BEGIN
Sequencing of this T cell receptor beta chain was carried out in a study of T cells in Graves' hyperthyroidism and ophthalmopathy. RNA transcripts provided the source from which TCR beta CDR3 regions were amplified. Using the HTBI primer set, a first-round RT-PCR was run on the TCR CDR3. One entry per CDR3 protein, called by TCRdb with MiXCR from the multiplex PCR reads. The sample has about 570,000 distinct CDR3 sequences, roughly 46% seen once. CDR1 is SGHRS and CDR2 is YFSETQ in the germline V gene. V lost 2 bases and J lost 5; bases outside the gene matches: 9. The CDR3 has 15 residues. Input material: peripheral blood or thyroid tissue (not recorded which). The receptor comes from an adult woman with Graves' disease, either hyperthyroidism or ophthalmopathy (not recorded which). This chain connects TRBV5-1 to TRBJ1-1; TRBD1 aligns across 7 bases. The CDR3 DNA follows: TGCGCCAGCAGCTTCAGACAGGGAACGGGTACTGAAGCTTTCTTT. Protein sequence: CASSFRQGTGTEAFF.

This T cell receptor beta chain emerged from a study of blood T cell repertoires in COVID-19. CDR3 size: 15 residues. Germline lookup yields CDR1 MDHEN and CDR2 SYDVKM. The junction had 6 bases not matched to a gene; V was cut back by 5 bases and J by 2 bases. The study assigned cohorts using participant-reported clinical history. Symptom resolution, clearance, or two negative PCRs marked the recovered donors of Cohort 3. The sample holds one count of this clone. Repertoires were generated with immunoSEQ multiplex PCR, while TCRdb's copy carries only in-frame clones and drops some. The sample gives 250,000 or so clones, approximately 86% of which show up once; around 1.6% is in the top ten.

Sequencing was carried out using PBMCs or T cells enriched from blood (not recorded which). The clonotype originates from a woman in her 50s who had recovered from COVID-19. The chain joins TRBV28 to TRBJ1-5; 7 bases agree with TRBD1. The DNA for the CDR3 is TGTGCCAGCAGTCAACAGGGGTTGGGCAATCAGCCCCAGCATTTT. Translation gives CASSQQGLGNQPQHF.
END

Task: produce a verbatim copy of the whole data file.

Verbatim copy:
Sequencing of this T cell receptor beta chain was carried out in a study of T cells in Graves' hyperthyroidism and ophthalmopathy. RNA transcripts provided the source from which TCR beta CDR3 regions were amplified. Using the HTBI primer set, a first-round RT-PCR was run on the TCR CDR3. One entry per CDR3 protein, called by TCRdb with MiXCR from the multiplex PCR reads. The sample has about 570,000 distinct CDR3 sequences, roughly 46% seen once. CDR1 is SGHRS and CDR2 is YFSETQ in the germline V gene. V lost 2 bases and J lost 5; bases outside the gene matches: 9. The CDR3 has 15 residues. Input material: peripheral blood or thyroid tissue (not recorded which). The receptor comes from an adult woman with Graves' disease, either hyperthyroidism or ophthalmopathy (not recorded which). This chain connects TRBV5-1 to TRBJ1-1; TRBD1 aligns across 7 bases. The CDR3 DNA follows: TGCGCCAGCAGCTTCAGACAGGGAACGGGTACTGAAGCTTTCTTT. Protein sequence: CASSFRQGTGTEAFF.

This T cell receptor beta chain emerged from a study of blood T cell repertoires in COVID-19. CDR3 size: 15 residues. Germline lookup yields CDR1 MDHEN and CDR2 SYDVKM. The junction had 6 bases not matched to a gene; V was cut back by 5 bases and J by 2 bases. The study assigned cohorts using participant-reported clinical history. Symptom resolution, clearance, or two negative PCRs marked the recovered donors of Cohort 3. The sample holds one count of this clone. Repertoires were generated with immunoSEQ multiplex PCR, while TCRdb's copy carries only in-frame clones and drops some. The sample gives 250,000 or so clones, approximately 86% of which show up once; around 1.6% is in the top ten.

Sequencing was carried out using PBMCs or T cells enriched from blood (not recorded which). The clonotype originates from a woman in her 50s who had recovered from COVID-19. The chain joins TRBV28 to TRBJ1-5; 7 bases agree with TRBD1. The DNA for the CDR3 is TGTGCCAGCAGTCAACAGGGGTTGGGCAATCAGCCCCAGCATTTT. Translation gives CASSQQGLGNQPQHF.